‘Thank God for Monday mornings,
Thank God for monthly outstandings…
At your windowless airconditioned office
Located in the heart of an unruly suburban grid’.
It seems that every working person is united in his derision of weekdays, suffocated by the stuffiness of his workplace and plagued by the epidemic of backaches. Work becomes a common identity we share with those with whom we share nothing, a club with membership requirement of solely a salary account.
When I pick S. Hussain Zaidi and Jane Borge’s Mafia Queens of Mumbai I expect it to be a pink peek inside the dark hyper-masculine underbelly of the city, away from the familiar white collar jobs of womenfolk like me. However, it lands me right up at my own office’s doorstep. The book opens at Bada Qabrastan, where the underworld’s mighty lay buried under-the-world. Then, through the route I take to work daily, it takes me to a former don’s residence near my current home and to the drug cartels of a locality I want to inhabit, leaving me unsure of my plans.
The stories of the mafia queens don’t just give these women space in the city’s crowded folklore, they place their history in proximity to my present. Rising from ashes to provide for themselves and their families, their struggles aren’t unlike those of ordinary working women. Their effortless transitions into newly-assigned roles is inspirational, exciting even, leaving me feeling like a cop getting a kick out of a thief’s cleverness.
I find Jenny Bhatt’s Each of Us Killers, a collection of short stories revolving around work lives. Here, a man thinks he has made it because he owns a “a two-by-four fixed food stall with three tables in front. All in a prime, expensive location at Parla Station, West. All paid for with blood, sweat, and don’t-ask-what-else.” I want to ask about the “what-else” – the blanks left by the romantics, the gaps the strugglers are scared to fill. What does one have to give up in order to make it here? Is it ultimately worth it, a peaceful night’s sleep still within reach – or is the city too loud to afford us even that?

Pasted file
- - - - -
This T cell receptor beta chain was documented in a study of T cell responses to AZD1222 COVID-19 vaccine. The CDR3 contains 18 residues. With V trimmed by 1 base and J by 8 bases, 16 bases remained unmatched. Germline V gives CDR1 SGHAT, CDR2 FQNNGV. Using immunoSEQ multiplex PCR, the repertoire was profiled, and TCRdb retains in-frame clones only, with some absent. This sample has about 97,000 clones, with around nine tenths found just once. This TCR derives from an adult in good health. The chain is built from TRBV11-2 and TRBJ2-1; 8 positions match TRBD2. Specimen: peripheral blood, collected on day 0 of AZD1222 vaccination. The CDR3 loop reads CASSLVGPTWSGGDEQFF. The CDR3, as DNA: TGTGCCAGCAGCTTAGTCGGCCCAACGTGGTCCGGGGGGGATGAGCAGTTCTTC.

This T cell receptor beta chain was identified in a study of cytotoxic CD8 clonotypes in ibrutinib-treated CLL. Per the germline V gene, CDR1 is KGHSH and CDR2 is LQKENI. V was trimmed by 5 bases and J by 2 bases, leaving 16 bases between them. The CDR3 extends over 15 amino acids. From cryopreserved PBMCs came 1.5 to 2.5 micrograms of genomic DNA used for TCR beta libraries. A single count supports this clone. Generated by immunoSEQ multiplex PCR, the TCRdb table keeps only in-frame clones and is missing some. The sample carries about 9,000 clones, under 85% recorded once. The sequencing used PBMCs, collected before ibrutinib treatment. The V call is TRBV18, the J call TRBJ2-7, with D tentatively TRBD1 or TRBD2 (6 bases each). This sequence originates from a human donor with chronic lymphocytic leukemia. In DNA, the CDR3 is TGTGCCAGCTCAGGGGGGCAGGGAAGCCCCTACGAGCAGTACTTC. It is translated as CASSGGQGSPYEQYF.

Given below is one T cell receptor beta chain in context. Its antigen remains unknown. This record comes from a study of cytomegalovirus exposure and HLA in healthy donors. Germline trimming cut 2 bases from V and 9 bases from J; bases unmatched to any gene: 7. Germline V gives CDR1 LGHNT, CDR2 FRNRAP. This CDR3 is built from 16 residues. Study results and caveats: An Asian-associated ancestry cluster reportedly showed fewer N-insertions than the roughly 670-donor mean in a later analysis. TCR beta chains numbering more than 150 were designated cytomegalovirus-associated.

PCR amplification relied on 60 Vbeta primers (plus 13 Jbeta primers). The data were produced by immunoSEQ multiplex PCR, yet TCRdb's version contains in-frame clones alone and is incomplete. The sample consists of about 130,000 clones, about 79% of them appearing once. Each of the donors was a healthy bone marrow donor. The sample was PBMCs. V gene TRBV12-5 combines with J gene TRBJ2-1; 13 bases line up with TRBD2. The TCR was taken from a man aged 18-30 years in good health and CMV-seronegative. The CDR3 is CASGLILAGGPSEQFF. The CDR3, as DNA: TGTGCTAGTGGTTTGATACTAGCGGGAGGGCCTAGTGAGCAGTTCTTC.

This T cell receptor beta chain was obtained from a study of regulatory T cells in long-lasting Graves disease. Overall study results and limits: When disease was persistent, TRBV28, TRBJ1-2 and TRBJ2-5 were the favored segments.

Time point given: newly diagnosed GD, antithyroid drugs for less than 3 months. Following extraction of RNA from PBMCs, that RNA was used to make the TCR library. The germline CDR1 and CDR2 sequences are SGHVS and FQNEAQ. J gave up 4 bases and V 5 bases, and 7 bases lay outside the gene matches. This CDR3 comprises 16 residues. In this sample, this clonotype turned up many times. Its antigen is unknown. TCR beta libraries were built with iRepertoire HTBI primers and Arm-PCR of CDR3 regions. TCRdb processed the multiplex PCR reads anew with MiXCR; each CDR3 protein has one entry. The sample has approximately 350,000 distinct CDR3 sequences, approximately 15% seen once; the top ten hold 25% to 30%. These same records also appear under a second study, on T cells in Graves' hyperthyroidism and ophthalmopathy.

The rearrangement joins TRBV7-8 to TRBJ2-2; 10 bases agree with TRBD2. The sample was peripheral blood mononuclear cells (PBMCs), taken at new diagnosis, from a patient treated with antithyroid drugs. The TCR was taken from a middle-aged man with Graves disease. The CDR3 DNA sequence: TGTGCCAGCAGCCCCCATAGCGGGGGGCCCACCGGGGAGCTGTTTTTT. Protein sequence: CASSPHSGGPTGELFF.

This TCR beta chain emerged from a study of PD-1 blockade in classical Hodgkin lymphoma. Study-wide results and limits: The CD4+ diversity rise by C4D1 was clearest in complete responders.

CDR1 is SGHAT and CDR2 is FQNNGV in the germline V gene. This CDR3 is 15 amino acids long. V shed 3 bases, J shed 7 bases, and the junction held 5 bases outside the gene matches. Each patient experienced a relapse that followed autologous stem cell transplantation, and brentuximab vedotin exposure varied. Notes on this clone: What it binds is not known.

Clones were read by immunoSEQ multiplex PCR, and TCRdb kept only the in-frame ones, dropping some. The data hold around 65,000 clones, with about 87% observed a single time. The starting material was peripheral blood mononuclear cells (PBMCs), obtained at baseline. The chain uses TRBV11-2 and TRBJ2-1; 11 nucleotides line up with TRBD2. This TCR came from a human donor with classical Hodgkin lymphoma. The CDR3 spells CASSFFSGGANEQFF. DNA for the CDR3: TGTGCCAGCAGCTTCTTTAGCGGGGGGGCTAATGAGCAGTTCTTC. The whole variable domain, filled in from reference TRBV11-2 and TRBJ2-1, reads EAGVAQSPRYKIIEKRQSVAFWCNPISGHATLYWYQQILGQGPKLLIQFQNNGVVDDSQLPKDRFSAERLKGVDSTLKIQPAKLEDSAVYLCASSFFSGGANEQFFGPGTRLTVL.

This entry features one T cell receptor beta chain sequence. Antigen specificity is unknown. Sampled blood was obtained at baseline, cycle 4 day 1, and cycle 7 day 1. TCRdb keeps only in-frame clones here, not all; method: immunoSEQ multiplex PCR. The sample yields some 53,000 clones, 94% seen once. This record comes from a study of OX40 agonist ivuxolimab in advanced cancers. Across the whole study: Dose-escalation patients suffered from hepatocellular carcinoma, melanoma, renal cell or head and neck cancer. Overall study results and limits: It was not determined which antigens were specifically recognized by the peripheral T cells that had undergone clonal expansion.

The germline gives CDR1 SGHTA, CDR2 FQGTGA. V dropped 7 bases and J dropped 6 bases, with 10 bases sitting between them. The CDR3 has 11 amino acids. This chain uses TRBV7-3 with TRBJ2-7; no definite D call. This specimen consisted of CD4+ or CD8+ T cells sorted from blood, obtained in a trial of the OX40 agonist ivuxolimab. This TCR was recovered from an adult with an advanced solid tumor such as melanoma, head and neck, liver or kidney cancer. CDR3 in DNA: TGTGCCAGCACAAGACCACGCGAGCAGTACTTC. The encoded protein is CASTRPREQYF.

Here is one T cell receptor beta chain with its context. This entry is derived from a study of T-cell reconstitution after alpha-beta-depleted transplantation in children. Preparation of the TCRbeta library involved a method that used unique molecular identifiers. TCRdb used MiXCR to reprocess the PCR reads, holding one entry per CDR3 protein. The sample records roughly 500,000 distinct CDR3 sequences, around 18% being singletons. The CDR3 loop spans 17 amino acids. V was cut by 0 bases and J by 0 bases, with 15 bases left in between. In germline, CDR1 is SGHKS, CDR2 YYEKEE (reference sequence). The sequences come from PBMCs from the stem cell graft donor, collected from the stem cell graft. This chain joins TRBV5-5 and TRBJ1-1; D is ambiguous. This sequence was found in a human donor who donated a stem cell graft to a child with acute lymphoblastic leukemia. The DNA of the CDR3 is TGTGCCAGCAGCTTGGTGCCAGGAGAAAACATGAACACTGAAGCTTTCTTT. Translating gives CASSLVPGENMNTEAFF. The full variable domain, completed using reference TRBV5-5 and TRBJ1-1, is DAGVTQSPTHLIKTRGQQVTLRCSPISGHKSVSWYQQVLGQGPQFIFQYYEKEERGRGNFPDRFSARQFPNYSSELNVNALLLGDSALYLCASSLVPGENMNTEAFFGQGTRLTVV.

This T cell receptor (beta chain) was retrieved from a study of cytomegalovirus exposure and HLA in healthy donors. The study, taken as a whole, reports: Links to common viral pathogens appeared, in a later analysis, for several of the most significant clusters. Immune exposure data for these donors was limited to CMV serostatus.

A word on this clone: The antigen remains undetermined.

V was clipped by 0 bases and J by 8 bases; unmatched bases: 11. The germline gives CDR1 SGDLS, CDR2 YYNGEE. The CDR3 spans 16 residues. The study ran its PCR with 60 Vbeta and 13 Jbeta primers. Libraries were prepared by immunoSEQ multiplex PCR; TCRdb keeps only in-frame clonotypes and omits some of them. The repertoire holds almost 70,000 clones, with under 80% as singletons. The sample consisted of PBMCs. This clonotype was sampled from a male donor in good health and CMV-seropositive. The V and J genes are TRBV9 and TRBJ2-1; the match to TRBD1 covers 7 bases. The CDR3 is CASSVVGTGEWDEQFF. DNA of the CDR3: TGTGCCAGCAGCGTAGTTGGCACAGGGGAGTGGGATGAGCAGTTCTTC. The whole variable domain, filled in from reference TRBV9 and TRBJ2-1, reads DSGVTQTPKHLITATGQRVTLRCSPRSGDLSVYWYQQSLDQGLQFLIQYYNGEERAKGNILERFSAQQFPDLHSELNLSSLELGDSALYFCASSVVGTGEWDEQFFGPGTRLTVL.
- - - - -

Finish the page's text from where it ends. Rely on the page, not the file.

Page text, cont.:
As monsoons bid a teary-eyed farewell and the sun’s piercing gaze takes over, I wonder if its heat can dry off the remaining preconceptions I carry. With the sky now clear of clouds of opinions, do I finally see things as they are? Mumbai’s never-ending rain, the hair-raising humidity and the non-existent winter are well known, but no one discusses the capacity of the October heat to empty us and then fill us with potential.
As I cross the Bada Qabrastan during my commute to office, I wonder about the people who work there, those who noticed the potential of the bare walls outside to paint them with murals. I think about the power of tea to make conversations flow at work, perhaps even more than lunch. I think about the view of the majestic BMC building from the terrace of my office, my tiny escape, and the entirety of life outside of work, the limitless escape. I think about all that I am not told about work in this city, about the seasons I am yet to discover and the pastures I might find myself in when I take off my blindfold.
Soumya Anand is an officer in the Indian Revenue Service. Once charged with her morning coffee, and when not working, she prefers to spend her time reading, writing and exploring the city on foot.